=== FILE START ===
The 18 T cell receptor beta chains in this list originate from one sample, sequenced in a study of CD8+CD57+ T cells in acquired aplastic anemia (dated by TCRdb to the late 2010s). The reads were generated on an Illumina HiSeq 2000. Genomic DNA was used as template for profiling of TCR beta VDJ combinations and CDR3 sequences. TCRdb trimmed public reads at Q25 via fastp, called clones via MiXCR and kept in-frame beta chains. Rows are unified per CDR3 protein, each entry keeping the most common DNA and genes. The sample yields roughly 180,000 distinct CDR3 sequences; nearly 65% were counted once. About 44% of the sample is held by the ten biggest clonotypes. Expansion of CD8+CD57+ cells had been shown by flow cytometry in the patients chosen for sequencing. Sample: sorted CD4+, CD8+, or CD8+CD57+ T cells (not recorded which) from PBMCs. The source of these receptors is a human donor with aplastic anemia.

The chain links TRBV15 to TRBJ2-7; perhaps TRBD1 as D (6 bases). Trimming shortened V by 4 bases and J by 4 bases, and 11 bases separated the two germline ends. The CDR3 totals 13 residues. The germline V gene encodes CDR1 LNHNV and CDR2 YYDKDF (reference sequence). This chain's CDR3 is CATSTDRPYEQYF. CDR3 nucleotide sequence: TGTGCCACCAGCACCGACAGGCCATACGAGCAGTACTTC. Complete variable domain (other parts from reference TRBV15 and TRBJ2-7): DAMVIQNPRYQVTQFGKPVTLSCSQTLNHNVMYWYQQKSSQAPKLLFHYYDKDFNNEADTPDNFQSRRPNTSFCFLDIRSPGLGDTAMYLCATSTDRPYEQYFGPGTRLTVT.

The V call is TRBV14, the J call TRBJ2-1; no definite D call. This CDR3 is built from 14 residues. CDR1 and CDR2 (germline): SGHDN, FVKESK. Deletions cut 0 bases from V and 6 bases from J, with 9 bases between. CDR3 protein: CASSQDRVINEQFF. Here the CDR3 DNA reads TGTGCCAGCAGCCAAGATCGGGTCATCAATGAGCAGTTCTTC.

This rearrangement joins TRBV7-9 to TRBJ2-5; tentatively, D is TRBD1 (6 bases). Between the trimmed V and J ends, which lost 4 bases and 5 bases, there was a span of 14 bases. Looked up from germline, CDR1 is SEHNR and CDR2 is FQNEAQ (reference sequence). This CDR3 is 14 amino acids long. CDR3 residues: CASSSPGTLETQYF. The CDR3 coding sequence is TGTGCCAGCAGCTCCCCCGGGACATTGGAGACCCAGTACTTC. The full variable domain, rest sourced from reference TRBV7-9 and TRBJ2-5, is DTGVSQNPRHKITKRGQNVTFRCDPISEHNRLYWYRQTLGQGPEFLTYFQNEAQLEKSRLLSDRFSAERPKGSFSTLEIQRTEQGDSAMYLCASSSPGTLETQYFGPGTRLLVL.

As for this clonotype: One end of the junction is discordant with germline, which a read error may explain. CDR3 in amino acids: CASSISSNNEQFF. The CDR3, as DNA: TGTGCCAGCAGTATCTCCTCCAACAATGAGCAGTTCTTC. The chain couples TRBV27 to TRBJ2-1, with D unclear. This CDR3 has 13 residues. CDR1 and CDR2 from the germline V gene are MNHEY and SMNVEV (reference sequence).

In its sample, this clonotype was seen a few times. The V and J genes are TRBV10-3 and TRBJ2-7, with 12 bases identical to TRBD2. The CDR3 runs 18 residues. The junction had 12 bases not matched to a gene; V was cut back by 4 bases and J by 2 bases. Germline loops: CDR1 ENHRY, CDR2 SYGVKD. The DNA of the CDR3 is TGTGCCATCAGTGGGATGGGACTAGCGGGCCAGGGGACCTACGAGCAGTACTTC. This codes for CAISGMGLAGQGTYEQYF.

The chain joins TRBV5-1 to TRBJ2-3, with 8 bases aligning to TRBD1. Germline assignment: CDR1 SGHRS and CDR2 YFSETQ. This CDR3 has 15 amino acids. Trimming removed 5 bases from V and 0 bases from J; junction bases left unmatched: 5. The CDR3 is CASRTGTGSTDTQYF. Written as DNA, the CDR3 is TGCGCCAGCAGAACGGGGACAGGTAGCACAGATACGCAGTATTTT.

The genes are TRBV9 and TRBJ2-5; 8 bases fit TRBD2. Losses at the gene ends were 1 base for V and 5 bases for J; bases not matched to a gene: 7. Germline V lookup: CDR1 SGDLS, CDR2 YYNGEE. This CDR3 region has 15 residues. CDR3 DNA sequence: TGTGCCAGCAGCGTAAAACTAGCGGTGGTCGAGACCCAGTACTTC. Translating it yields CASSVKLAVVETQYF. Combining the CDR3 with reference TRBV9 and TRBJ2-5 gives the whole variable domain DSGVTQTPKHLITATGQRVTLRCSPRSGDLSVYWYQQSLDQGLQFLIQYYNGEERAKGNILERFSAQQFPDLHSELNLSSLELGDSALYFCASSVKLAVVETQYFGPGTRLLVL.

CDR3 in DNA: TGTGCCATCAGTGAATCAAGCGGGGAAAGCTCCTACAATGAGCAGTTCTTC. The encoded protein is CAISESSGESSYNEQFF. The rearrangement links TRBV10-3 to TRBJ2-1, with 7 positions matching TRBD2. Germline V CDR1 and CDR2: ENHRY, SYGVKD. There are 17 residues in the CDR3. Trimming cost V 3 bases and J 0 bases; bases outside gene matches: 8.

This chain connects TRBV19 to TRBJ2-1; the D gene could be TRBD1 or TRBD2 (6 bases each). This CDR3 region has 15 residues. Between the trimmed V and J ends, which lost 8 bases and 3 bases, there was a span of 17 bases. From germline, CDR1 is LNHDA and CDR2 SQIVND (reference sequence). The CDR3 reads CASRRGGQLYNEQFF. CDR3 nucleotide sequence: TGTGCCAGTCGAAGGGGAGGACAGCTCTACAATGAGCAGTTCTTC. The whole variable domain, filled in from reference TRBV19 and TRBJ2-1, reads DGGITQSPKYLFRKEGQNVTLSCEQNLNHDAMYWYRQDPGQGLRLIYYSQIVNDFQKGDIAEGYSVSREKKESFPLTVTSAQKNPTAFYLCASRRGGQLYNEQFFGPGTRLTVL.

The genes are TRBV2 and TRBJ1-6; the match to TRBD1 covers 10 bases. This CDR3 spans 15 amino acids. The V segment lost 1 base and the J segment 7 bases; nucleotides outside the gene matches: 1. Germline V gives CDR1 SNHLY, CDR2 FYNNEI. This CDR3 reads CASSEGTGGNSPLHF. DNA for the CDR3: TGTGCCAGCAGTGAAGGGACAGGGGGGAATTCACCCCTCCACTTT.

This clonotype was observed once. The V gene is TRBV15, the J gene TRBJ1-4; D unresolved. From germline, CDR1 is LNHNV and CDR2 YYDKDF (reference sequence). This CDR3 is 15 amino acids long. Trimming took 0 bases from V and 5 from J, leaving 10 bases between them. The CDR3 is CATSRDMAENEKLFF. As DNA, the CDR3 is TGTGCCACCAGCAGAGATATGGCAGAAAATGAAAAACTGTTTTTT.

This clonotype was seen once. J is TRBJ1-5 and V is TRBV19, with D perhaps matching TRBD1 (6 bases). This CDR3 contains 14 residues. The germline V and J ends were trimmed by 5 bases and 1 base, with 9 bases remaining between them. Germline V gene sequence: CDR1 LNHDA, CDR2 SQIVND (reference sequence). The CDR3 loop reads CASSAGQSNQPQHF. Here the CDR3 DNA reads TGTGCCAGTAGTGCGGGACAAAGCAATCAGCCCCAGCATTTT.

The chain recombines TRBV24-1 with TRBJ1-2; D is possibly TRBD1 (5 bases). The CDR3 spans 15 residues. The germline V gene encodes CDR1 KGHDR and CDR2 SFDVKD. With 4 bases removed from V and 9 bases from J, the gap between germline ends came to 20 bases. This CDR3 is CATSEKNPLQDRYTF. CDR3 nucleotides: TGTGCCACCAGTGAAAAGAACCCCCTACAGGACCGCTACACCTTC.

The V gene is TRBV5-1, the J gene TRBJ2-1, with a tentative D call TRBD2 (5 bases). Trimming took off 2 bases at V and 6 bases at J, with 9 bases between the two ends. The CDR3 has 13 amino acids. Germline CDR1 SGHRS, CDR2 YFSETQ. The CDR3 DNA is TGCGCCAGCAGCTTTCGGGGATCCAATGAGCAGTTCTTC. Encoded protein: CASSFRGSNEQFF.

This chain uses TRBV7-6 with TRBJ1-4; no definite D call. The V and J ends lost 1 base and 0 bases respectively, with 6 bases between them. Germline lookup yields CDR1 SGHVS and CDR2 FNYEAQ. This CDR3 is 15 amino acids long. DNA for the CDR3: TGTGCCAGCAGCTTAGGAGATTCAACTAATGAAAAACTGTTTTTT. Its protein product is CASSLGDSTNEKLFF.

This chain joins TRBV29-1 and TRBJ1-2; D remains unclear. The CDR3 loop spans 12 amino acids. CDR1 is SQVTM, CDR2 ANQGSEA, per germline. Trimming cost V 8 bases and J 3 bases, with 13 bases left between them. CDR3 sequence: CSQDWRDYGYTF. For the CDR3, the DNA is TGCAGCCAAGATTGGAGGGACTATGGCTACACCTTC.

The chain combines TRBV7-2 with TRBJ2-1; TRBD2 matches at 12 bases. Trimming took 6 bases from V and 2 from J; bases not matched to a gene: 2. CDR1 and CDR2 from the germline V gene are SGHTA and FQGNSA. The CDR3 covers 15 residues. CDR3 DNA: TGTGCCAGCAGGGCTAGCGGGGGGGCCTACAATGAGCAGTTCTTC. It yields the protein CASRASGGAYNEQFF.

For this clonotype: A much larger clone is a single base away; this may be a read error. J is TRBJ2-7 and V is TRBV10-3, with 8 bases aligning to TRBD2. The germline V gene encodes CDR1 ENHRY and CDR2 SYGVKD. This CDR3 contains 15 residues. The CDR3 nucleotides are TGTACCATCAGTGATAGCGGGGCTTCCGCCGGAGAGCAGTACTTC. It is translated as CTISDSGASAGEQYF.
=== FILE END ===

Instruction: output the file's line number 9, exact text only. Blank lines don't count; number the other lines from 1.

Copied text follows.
CDR3 in DNA: TGTGCCATCAGTGAATCAAGCGGGGAAAGCTCCTACAATGAGCAGTTCTTC. The encoded protein is CAISESSGESSYNEQFF. The rearrangement links TRBV10-3 to TRBJ2-1, with 7 positions matching TRBD2. Germline V CDR1 and CDR2: ENHRY, SYGVKD. There are 17 residues in the CDR3. Trimming cost V 3 bases and J 0 bases; bases outside gene matches: 8.